Gilpin points out that one of the central tasks of the historian is to track change over time and this requires some sort of chronology. How one builds that chronology, though, will depend on what one sees as the engine driving change.

In no small measure, decisions about periodization depend on the issues that a given author or group of authors have identified as the principal engines of change. Historians who link American religious history to immigration are likely to produce a different chronology from historians focused on the intersection of religion and politics, or the history of religiously motivated movements of social reform. And yet, a momentā€™s reflection will also suggest that these three sets of concerns display interesting chronological convergences, for example, with changes in U.S. immigration law and movements for civil rights during the 1960s.

The entire post is worth a read, but this point was especially interesting to me. As we think about the narratives we tell about religion in America, what are the engines driving our chronologies? What do they allow us to see? Where do they give us blindspots? For my current work I’d have to say “religious difference” drives the narrative. Gilpin names immigration, politics, and reform. Lately on the blog we’ve been talking a lot about the market. Are there other engines we’ve yet to put to use? Where could they take us?

2011 Cliopatria Awards: My blog’s not great but maybe you could nominate my tweets

The 2011 Cliopatria Awards are now open for nominations. These awards are given out for the best bloggers, blogs, and posts in the field of history. But this year there is a new category: Best Twitter Feed. I’m not going lie, I’d love it if you nominatedĀ my feed for this award. I’m not sayin’, I’m just sayin’.

Also, please think about nominating my friends at Religion in American History and The Way of Improvement Leads HomeĀ for their great posts and writers.

(Image:Ā John James Audubon [Public domain], via Wikimedia Commons)

I’m Now at

…so check your RSS feeds and what-not. I decided it was time I grew up and got my own domain. So, now you can find me at Pretty cute, eh? You should get redirected here from the old URL but I don’t know how this will affect RSS feeds. Of course, if you read this blog via RSS you might never get this post, so you’ll never know. Spread the word and tell your friends.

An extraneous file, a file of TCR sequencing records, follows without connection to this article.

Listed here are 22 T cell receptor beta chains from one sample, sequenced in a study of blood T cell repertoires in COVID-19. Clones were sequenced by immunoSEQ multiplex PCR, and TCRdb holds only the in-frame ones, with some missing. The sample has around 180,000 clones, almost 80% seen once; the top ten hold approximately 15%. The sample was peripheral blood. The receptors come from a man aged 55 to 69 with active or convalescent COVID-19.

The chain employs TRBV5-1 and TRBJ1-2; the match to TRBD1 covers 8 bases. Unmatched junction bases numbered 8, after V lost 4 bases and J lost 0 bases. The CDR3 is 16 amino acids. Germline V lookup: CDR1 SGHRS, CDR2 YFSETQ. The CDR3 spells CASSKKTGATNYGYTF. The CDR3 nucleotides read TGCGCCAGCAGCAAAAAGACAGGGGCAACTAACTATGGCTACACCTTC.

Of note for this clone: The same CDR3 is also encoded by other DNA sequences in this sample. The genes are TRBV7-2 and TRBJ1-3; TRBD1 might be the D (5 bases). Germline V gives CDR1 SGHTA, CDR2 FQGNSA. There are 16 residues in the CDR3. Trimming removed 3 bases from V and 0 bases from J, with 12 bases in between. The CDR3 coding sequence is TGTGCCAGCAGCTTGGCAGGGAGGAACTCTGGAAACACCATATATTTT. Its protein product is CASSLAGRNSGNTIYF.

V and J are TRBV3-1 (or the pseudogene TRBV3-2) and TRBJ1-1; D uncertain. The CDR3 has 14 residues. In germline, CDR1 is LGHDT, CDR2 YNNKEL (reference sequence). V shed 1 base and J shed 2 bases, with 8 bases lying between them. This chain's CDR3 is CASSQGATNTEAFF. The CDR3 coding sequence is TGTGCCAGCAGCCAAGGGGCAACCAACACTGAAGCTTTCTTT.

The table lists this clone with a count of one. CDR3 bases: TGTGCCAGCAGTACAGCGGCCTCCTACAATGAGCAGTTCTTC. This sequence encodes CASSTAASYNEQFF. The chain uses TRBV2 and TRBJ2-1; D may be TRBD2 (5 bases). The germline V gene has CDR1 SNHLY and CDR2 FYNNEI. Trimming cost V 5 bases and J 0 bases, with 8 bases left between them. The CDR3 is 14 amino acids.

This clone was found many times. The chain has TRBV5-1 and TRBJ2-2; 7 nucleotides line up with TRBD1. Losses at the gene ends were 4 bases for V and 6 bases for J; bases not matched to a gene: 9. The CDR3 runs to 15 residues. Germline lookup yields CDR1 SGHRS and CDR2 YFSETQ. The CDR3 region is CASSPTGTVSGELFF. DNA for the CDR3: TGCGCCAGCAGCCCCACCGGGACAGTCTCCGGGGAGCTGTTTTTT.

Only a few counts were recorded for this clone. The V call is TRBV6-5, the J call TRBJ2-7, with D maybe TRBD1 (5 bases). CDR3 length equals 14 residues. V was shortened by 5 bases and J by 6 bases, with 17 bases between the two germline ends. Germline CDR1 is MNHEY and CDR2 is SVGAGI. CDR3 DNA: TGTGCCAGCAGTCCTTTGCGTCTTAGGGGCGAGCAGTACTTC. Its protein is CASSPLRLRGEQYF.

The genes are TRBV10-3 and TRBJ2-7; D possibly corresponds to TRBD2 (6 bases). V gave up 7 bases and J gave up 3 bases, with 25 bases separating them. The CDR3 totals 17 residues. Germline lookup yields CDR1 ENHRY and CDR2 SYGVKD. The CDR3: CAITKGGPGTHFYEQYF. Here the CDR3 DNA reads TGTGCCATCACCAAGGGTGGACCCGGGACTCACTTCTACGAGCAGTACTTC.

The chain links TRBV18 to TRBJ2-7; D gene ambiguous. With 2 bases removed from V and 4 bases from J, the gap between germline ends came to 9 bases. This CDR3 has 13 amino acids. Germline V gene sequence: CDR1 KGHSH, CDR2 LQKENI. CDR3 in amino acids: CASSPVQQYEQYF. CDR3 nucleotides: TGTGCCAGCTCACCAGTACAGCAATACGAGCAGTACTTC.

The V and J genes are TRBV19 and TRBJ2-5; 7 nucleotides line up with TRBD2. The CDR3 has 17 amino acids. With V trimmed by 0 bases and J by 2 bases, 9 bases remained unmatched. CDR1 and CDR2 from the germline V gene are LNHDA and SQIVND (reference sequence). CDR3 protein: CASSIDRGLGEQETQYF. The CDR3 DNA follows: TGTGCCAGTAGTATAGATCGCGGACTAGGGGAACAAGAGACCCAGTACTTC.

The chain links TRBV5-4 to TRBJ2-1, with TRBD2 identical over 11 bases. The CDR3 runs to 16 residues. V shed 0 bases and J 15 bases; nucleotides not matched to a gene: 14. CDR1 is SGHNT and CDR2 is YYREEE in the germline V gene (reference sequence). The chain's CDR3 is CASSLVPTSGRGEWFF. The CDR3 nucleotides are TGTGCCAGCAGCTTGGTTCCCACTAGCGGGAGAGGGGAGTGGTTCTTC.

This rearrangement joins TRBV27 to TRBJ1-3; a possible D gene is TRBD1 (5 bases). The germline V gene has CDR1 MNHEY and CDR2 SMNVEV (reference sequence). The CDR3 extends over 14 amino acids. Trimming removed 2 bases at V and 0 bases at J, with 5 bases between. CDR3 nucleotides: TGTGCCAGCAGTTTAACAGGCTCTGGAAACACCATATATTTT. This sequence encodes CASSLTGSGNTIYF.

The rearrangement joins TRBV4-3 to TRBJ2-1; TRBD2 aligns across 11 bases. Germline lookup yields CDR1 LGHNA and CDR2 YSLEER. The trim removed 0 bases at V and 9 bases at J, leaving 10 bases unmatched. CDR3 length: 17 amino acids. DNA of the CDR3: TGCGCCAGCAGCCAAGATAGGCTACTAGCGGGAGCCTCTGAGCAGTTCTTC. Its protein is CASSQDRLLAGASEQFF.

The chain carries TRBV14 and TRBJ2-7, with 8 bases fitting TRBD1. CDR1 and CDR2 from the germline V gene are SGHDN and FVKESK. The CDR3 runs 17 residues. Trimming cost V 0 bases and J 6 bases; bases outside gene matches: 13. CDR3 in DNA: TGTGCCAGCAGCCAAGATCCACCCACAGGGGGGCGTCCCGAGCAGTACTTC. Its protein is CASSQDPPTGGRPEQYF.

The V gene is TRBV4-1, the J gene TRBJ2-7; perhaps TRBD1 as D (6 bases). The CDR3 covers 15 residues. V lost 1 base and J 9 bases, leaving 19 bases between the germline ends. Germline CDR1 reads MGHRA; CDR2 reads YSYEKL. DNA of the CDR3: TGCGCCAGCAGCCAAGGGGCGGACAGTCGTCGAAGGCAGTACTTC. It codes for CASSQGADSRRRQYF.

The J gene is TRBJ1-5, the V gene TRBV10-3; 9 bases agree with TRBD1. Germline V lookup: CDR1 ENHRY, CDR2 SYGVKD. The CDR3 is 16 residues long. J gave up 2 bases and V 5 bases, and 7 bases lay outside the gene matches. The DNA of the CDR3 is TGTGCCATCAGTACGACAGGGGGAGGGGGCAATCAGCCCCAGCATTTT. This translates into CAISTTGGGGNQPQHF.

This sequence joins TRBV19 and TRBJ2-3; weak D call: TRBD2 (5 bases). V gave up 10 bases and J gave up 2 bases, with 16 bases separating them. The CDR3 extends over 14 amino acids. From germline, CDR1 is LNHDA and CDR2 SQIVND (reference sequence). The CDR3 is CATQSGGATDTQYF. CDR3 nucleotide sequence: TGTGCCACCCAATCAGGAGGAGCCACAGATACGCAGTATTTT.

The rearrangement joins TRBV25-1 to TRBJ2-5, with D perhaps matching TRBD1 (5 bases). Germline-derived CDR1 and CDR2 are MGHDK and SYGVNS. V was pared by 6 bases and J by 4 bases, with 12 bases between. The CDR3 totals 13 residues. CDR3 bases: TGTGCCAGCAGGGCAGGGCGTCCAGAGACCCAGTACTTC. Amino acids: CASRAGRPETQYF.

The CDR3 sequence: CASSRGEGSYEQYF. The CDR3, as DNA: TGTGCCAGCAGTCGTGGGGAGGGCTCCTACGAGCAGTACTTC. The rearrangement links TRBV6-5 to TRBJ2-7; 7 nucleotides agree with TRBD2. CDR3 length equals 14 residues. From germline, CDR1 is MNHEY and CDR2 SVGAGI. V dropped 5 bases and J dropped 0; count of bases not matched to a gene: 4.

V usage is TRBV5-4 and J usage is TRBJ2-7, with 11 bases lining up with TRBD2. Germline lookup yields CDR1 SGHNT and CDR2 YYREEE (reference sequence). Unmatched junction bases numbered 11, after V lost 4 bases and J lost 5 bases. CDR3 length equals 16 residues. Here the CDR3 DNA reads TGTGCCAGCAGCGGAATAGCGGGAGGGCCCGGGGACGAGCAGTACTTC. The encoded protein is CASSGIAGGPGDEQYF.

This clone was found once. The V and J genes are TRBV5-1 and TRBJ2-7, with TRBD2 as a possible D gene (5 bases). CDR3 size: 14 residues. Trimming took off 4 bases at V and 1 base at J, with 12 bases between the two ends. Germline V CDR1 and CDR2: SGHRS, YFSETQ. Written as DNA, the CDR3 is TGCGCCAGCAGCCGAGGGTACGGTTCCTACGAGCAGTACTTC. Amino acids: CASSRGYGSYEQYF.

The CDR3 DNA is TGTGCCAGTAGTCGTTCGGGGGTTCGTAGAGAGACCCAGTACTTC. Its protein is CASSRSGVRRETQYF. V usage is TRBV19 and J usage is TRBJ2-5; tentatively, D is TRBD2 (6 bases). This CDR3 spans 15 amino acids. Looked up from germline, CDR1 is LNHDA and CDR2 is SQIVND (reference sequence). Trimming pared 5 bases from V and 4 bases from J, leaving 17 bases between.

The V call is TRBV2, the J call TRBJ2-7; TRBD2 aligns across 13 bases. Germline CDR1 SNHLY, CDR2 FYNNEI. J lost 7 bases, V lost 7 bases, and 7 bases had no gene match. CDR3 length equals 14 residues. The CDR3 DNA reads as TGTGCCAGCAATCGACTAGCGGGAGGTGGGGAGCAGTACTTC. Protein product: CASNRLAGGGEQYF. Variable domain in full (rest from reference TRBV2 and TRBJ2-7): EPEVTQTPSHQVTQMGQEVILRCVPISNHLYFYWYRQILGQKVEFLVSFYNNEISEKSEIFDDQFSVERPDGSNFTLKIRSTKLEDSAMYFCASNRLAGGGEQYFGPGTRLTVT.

REL100 Syllabus: Blogging, Tweeting, and Deconstructing Religion

I finally finished the syllabus for REL100. Good thing, too. The first day of class is tomorrow morning. It’s all filled up–40 students. Here goes nothin’!

REL 100: Introduction to Religion

Christian and Hindu Traditions

Michael J. Altman


Office Hours: Thursday 9am-noon, Callaway S220 (or by appt.)

I. Course Description

This course introduces the academic study of religion through a comparative approach to Hindu and Christian religious cultures. The central question of our course is “What is religion?” We will attempt to answer this question by drawing on a range of examples from Hindu and Christian religious cultures. These case studies will come from the nineteenth and twentieth centuries in both India and America and range from Hindu pilgrimage to Catholic devotionalism to yoga to evangelicalism. These case studies will be organized around three themes: the body, ritual and devotion, and space and motion. In each case and through each theme we will pay special attention to the ways “religion” is constructed, authorized, and maintained. Turning to the ways religion was constructed in the past will shed light on the ways it is understood today. By the end of the course we will have an understanding of the rich variety of religious cultures found within Christianity and Hinduism while also gaining theoretical tools for analyzing various constructions of “religion” in public discourse and culture.

II. Course Outcomes

We will develop expertise in interpreting the plurality of religions (especially Christianity and Hinduism) in their historical settings.

We will critically assess the influence religions (again, especially Christianity and Hinduism) exert in shaping experience and society.

We will investigate the diverse of ways of “being in the world” in Christian and Hindu traditions.